…but the Tidal Basin isn’t the only place to see Cherry Blossoms. In honor of the centennial celebration, Japan gifted the city an additional 100 cherry blossoms that have been planted around the Washington Monument. They are not right at the base but close enough and in a few groves that you can get some beautiful shots of the blossoms look up at the Monument in the background.
Not a real Shot: There are no Cherry Blossom trees by the Lincoln Memorial Reflecting Pool. It’d be a lovely photo and it is a frequent question.
The famed Cherry Blossom trees are the ones of the Tidal Basin – as the oldest and the most photographed. But they are not the only ones and in some views, aren’t the prettiest. Washington, DC in Spring is beautiful in part due to the number of cherry blossoms but also a variety of other flora and the pride city residents have in their individual neighborhoods.
Best Place to See the Cherry Blossoms at the Capitol: The photo du jour in the Spring seems to be blossoms with a DC landmark. Nothing evokes the capital more than the Capitol! If you’ll be “on the Hill” anyways, take a stroll through Senate Park north of the Capitol Building. There is a gorgeous reflecting pool and fountain lined with Cherry Blossom trees. In fact most of the West Lawn of the Capitol also has a variety of Cherry Blossom trees so you’ll be able to get a great photo of the blooms up close surrounding the Capitol dome. This is a great thing to do before/after our Capitol Hill Tour.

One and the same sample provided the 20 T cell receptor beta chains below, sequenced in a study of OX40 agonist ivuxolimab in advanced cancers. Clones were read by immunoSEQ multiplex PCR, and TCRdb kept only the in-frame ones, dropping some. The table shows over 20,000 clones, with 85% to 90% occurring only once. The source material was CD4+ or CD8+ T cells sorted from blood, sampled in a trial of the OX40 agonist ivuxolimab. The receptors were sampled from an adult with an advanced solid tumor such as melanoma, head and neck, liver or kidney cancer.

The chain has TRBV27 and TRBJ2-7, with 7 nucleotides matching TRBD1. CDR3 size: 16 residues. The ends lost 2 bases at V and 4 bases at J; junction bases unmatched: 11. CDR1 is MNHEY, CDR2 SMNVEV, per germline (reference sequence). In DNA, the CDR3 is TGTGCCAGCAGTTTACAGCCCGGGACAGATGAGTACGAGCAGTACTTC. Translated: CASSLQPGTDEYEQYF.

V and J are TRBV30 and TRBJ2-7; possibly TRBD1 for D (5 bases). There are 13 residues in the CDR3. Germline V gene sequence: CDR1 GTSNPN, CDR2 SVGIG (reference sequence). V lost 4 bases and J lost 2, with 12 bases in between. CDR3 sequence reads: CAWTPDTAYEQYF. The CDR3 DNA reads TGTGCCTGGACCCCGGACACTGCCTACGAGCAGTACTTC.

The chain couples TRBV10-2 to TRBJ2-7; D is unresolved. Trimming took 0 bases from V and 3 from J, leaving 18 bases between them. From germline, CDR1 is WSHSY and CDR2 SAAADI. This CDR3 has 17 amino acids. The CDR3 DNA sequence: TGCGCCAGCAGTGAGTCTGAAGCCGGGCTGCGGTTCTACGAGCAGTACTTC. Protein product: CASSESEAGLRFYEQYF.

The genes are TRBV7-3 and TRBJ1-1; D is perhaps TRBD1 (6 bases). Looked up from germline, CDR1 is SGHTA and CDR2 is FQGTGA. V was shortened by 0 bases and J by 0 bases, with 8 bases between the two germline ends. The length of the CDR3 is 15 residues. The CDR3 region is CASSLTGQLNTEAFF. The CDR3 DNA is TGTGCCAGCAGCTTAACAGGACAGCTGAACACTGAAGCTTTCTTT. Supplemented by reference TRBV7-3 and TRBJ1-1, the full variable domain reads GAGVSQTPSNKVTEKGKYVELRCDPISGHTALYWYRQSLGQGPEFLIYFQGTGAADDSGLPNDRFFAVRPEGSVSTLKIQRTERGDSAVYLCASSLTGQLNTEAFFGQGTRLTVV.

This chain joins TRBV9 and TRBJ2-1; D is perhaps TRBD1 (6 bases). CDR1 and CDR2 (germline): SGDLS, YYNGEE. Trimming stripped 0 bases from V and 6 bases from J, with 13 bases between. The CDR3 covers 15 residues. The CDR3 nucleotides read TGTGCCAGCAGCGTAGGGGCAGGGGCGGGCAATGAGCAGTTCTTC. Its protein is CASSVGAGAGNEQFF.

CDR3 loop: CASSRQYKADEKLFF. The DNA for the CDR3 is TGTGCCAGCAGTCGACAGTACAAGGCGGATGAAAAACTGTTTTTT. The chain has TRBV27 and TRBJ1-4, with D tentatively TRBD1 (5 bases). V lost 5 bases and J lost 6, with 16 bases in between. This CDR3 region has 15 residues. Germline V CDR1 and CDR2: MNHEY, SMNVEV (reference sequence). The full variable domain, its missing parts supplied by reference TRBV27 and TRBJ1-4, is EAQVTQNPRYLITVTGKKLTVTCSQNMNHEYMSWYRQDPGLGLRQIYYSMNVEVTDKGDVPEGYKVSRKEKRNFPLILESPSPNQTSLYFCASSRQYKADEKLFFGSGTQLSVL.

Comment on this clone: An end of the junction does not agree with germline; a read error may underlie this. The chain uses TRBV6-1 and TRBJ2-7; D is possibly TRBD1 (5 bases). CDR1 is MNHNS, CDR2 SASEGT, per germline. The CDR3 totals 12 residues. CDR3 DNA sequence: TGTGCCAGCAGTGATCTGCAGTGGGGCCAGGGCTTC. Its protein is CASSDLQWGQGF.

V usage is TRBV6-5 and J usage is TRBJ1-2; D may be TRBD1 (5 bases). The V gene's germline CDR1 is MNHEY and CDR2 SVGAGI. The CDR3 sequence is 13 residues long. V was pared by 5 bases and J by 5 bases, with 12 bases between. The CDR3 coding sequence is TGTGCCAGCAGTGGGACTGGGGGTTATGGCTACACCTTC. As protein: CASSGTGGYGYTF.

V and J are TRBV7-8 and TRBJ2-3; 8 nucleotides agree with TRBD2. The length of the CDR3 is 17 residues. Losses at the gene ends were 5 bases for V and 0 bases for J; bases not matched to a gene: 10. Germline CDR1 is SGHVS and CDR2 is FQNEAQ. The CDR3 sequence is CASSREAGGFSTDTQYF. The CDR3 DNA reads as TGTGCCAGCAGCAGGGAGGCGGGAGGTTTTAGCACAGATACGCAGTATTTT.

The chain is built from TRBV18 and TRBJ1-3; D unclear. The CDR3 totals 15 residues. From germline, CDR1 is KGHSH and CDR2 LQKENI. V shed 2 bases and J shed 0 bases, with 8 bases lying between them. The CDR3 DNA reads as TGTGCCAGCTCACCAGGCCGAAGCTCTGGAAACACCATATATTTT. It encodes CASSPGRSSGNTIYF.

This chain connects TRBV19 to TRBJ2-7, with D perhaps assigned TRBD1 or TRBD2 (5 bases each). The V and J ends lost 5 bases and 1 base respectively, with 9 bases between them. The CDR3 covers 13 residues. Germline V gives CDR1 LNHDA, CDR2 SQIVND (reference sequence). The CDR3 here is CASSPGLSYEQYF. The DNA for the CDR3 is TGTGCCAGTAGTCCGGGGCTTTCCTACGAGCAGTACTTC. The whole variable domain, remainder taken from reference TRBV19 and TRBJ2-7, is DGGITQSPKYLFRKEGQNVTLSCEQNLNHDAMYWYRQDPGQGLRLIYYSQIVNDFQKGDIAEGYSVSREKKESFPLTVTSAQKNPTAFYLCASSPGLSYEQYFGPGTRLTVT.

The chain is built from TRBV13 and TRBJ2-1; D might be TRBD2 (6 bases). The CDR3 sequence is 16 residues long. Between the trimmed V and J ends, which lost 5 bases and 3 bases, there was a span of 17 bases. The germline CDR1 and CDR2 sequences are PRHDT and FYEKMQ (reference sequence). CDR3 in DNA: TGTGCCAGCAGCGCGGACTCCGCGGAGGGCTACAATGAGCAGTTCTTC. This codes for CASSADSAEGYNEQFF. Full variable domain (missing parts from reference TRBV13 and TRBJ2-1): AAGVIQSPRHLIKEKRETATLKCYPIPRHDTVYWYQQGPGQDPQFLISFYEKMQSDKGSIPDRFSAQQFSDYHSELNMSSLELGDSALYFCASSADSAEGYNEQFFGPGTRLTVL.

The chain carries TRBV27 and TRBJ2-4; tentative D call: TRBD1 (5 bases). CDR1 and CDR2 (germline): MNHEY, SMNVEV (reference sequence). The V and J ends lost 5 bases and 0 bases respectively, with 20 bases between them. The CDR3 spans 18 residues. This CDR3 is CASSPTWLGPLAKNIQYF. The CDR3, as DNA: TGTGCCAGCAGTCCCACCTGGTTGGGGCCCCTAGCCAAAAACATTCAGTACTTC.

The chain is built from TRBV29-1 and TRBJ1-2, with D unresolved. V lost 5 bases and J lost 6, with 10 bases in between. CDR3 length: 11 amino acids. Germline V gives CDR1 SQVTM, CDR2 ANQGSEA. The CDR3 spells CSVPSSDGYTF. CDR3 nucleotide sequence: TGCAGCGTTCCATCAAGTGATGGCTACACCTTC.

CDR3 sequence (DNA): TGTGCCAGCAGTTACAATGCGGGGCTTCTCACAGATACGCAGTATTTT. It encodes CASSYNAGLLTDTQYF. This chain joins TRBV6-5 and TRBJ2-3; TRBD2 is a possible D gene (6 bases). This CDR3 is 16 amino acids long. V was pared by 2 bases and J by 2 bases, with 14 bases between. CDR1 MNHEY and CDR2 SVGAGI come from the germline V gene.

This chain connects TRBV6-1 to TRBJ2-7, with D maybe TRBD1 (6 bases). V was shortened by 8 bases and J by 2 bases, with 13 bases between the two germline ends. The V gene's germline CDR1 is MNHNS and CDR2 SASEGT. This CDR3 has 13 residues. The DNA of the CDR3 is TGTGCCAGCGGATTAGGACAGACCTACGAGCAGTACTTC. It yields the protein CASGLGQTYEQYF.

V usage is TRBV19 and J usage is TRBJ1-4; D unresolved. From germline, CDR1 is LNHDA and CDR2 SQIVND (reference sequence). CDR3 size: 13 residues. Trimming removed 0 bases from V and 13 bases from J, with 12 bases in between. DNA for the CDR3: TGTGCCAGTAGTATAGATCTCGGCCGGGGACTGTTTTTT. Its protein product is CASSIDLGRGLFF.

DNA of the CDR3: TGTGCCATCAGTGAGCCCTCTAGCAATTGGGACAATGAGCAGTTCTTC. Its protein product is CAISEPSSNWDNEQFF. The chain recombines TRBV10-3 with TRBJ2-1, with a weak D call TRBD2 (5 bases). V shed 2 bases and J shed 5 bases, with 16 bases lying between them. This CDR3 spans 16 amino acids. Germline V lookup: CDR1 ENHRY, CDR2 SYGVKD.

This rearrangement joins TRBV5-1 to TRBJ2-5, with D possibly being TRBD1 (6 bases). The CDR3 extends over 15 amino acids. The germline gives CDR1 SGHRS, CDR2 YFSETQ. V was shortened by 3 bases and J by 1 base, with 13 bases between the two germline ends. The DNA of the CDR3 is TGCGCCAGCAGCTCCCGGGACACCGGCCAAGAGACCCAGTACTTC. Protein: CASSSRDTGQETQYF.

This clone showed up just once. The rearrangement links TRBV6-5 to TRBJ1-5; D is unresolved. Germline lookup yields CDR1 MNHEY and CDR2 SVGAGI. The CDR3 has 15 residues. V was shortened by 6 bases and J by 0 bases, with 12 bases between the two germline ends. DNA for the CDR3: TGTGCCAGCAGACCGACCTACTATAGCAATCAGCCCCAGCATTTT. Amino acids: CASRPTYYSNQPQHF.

Best Place to See the Cherry Blossoms in Arlington National Cemetery: Besides being the hallowed ground to honor our fallen men and women, Arlington is also a level II arboretum. A fitting place for such beauty and serenity, a personal favorite is the Cherry Blossom tree along Crooks Walk, the set of stairs that connects Arlington House to the Tomb of the Unknown Soldier. This solitary Cherry Blossom has limbs full of flowers set amongst the simple white marble headstones. It is a common bottleneck on our Arlington National Cemetery tours as folks stop for photos.
Best Place to See the Cherry Blossoms in Georgetown: This historic neighborhood has had nearly 275 years to develop its beauty. Just like residents in most DC neighborhoods, Georgetown residents are responsibility not just for their yards but also the tree boxes along the sidewalk. You’ll see a variety of spring blooms, including another weeping Cherry Blossom on our Historic Georgetown tour.
Best Place to See the Cherry Blossoms in the Arboretum: The National Arboretum is here to share its flowers, trees, plants with us and it is beautiful all year round. In the Spring, you can find numerous variety of Cherry Blossom trees. They even have self guided tour booklet! It is about 3 miles so a bit lengthy for a walk, even if it is a gorgeous one. Personally, we like to do it on bike but you can drive through the Arboretum – just park in designated spots only.
Cherry Blossoms are fickle creatures – this past December 2015 the tree in my front yard bloomed because it had been so warm. They are greatly affected by weather for both when the bloom and for how long as there is no way to tell for sure. Even the National Park Service expert on the trees won’t predict peak blooms until March 01.
The trees usually reach peak bloom the first week in April but in the last five years they have come early and late. Since most people need a little more notice to plan their trip than can be guaranteed, the best we can offer is when to view the blossoms once you’re already here.